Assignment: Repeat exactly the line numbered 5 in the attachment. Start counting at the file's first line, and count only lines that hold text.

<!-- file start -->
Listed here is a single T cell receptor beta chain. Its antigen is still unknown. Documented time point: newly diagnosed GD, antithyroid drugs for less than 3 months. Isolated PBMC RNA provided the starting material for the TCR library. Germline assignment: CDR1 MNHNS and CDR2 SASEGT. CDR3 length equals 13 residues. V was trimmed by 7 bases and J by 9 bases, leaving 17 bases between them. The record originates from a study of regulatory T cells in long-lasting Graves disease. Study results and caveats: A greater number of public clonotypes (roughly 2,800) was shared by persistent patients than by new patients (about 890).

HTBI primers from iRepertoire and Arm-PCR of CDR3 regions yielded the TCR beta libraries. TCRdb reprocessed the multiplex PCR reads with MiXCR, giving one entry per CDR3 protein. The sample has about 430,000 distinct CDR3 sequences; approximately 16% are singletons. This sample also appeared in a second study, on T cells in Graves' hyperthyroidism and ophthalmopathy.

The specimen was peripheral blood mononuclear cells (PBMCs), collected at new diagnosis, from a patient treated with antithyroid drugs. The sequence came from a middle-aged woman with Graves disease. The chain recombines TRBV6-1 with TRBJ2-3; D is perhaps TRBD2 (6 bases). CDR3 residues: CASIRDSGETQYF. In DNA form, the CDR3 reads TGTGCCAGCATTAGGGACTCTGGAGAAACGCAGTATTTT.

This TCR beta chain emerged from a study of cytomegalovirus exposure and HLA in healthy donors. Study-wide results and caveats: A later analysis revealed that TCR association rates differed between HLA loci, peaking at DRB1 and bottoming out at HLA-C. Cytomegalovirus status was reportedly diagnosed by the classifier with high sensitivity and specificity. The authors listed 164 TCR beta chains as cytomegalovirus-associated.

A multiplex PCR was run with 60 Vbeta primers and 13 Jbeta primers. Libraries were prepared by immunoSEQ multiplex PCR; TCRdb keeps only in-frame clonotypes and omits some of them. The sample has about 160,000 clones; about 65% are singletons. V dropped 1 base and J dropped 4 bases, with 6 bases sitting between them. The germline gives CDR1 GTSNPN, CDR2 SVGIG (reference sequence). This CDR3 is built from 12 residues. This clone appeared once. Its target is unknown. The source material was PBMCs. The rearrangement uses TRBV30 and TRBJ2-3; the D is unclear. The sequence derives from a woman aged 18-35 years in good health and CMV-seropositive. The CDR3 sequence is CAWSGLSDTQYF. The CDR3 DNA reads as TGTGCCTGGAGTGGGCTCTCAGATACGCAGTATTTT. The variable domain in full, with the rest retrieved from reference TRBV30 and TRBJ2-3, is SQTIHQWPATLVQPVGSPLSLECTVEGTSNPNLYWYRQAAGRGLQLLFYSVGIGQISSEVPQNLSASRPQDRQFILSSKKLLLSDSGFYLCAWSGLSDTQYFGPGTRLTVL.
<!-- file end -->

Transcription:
A multiplex PCR was run with 60 Vbeta primers and 13 Jbeta primers. Libraries were prepared by immunoSEQ multiplex PCR; TCRdb keeps only in-frame clonotypes and omits some of them. The sample has about 160,000 clones; about 65% are singletons. V dropped 1 base and J dropped 4 bases, with 6 bases sitting between them. The germline gives CDR1 GTSNPN, CDR2 SVGIG (reference sequence). This CDR3 is built from 12 residues. This clone appeared once. Its target is unknown. The source material was PBMCs. The rearrangement uses TRBV30 and TRBJ2-3; the D is unclear. The sequence derives from a woman aged 18-35 years in good health and CMV-seropositive. The CDR3 sequence is CAWSGLSDTQYF. The CDR3 DNA reads as TGTGCCTGGAGTGGGCTCTCAGATACGCAGTATTTT. The variable domain in full, with the rest retrieved from reference TRBV30 and TRBJ2-3, is SQTIHQWPATLVQPVGSPLSLECTVEGTSNPNLYWYRQAAGRGLQLLFYSVGIGQISSEVPQNLSASRPQDRQFILSSKKLLLSDSGFYLCAWSGLSDTQYFGPGTRLTVL.